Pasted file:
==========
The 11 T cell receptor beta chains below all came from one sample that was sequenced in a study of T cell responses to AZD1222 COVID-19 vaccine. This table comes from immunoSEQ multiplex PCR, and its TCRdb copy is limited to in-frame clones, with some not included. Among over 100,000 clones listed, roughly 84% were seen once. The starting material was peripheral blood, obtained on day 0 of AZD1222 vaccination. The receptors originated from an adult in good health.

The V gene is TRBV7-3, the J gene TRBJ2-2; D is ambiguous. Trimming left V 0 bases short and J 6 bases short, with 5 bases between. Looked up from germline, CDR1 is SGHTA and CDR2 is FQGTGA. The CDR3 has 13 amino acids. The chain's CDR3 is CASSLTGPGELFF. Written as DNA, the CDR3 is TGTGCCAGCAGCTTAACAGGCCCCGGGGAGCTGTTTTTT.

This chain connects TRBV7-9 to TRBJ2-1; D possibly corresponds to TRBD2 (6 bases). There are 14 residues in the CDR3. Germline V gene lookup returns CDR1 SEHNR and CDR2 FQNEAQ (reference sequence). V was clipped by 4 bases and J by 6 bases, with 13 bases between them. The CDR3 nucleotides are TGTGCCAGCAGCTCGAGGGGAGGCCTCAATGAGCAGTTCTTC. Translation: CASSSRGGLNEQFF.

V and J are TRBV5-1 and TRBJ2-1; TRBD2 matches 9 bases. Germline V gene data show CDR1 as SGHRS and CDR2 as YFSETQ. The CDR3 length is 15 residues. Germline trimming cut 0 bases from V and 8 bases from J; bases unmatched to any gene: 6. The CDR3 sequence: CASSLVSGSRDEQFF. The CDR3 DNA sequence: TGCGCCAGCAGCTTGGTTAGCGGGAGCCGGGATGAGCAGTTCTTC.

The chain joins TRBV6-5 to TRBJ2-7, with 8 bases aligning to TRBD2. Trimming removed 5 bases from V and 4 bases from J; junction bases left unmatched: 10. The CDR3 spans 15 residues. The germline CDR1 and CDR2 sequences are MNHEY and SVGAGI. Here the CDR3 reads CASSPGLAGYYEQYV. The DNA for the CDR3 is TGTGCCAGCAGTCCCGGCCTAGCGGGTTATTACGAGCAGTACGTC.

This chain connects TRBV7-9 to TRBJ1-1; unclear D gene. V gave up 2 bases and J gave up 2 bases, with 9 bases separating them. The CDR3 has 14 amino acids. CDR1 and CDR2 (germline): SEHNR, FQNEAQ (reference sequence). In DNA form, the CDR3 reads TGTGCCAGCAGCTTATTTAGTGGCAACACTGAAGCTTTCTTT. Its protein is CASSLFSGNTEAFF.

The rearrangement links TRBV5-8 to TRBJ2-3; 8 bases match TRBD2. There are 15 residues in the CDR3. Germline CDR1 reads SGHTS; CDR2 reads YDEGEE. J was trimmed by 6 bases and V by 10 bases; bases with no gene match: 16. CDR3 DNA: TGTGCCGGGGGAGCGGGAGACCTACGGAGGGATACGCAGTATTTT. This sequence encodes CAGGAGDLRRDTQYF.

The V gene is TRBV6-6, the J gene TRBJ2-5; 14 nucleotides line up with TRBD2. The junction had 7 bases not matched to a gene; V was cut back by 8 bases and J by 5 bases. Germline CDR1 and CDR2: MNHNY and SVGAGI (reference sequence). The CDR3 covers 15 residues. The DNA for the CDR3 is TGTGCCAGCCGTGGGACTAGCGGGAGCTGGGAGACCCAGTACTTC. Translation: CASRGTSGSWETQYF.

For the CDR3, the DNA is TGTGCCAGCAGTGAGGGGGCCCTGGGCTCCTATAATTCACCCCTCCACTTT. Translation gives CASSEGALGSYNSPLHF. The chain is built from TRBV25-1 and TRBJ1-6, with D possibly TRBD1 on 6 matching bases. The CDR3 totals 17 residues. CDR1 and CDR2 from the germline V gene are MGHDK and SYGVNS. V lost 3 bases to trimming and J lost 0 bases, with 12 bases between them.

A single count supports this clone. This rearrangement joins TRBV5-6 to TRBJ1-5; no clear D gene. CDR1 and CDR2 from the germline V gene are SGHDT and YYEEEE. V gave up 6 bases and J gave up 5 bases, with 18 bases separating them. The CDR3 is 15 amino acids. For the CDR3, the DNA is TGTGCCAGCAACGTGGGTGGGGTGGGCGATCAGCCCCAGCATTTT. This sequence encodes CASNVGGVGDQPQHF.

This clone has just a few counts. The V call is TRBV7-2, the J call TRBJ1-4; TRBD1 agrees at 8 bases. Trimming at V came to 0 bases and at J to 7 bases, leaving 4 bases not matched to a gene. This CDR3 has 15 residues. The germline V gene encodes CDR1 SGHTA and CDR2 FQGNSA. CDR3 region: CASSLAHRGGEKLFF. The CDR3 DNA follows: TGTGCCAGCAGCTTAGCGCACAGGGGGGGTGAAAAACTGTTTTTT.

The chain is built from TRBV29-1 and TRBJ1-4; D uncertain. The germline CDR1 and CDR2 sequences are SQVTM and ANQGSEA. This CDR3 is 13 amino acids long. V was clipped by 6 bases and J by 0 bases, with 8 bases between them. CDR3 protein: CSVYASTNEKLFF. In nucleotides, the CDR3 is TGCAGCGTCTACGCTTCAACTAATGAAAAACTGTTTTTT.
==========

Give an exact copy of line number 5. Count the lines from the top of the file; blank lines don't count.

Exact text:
The chain joins TRBV6-5 to TRBJ2-7, with 8 bases aligning to TRBD2. Trimming removed 5 bases from V and 4 bases from J; junction bases left unmatched: 10. The CDR3 spans 15 residues. The germline CDR1 and CDR2 sequences are MNHEY and SVGAGI. Here the CDR3 reads CASSPGLAGYYEQYV. The DNA for the CDR3 is TGTGCCAGCAGTCCCGGCCTAGCGGGTTATTACGAGCAGTACGTC.